Clip-Clop, Clippity-Clop: Kristen Johnston Saddles Up to Save the Horsies [Correction]

And Pam Anderson lets her new show slip

154665746 Clip Clop, Clippity Clop: Kristen Johnston Saddles Up to Save the Horsies [Correction]

Najimy and Johnston.

Charity events are usually tame affairs, but last Tuesday, a night spent with NY CLASS’s supporters saw guests dancing on the tables, celebrities promising private flashing sessions and surely one of the finer “Don’t you know who I am?” moments in recent Manhattan’s party scene memory. A smattering of famous faces turned out to fight the use of carriage horses in New York, which remains one of the few cosmopolitan cities worldwide yet to have outlawed this cruel and, quite frankly, antiquated trade.

Honorees Kathy Najimy and Kristen Johnston were in fine form, scribbling speeches on the backs of napkins and offering to do just about anything for the sake of the charity. Who says all Hollywood actresses are self-centered? “My career’s on the wane, so I have to revive it by joining a charity. That’s the first thing you think of—my career’s dying: I’ve got to call PETA!” Ms. Johnston joked on stage, later reassuring The Observer that she did, in fact, have several upcoming projects, including an Off Broadway play due to debut in early 2013.

But not everyone in attendance was aware of Ms. Johnston and her very-much-alive career: the auctioneer repeatedly mispronounced Ms. Johnston’s name, causing quite the stir. “CHRISTIAN, WHERE’S CHRISTIAN? COME UP HERE, CHRISTIAN!” she blasted into the microphone, inducing countless eye-rolls from the unimpressed guests. Given that the honoree had just made a speech, and had been mentioned repeatedly in everyone else’s, it was a faux pas of epic proportion. After the auction ended, the woman sidled up to Ms. Johnston’s table and attempted an overly effusive apology, which did little to rectify the situation.

“I’m not even going to talk about what just happened,” Ms. Johnson said. “You know what I think about it—she’s the kind of girl that only talks to guys. I mean, who the hell is Christian?” The actress’s recent memoir, Guts, is a tale of drug-induced organ-bursting in London. Perhaps not one for mom’s Christmas stocking, it recounts how Ms. Johnston almost lost her life mid-pee—which could have really elevated her to Elvis levels of fame. “I was a drug addict, and when I was in London, my stomach burst open. I, like, DIED. It was awful,” she divulged, flicking a blond mane glossy enough to rival the evening’s equine beneficiaries.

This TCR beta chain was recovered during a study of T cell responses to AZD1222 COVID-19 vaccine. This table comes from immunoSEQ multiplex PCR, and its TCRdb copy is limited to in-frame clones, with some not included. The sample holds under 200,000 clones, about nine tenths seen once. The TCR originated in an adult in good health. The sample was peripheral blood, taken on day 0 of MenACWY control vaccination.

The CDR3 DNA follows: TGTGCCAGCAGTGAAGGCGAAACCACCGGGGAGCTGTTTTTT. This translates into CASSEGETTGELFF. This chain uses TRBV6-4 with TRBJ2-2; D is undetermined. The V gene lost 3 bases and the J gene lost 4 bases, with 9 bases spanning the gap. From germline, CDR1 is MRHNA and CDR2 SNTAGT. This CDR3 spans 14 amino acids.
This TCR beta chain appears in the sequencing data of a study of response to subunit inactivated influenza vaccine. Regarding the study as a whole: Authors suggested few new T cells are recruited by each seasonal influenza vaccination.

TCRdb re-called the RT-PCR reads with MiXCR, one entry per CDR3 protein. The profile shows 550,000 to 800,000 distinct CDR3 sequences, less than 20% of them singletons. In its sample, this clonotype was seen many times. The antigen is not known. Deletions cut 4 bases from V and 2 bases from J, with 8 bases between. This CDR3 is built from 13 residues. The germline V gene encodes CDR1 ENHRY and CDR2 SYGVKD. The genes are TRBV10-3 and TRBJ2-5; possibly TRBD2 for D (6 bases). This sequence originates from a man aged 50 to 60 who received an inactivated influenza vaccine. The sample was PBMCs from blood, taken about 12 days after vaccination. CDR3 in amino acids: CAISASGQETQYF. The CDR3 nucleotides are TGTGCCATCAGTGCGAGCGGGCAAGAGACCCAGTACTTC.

After promising earlier to show her “lady parts” to auction winners, who barely coughed up pennies for the, er, goods on offer, Ms. Johnston told The Observer, “My attitude is, screw it—I say whatever I want! ‘No comment’ doesn’t work for me, and I have Twitter now, and comment back when people leave rude messages about me online. I know how to defend myself.”

Ms. Johnston’s proclamations made the event’s emcee Pamela Anderson seem, dare we say it, rather demure. The former Baywatch babe, all bouffant and boobs in a tight-fitting dress, talked about her pride in spreading awareness of the cause. She also revealed that she will be heading across the pond for the festive season to partake in (yet another) British reality show, Dancing on Ice, and has already begun rehearsals, despite the fact it doesn’t start for three months. “I’m nuts, I just want to learn everything,” she spilled, “and I’m not allowed to talk about this, but whatever. Modern television is just so crazy, and I’m so blessed that I get these opportunities.”

The night ended on a high point, with Joan Jett and the Blackhearts providing some much-needed angsty release for the pent-up guests, and Pammy rocked out with the best of them in an evening as dramatic and ridiculous as a Baywatch storyline.

Well, almost.

clytton@observer.com

Correction: As originally written, this story incorrectly suggested that Kristen Johntson was intoxicated at the party. Ms. Johnston has been sober for 6 years, as she related in her well-regarded memoir, Guts: The Endless Follies and Tiny Triumphs of a Giant Disaster. The Observer regrets the error.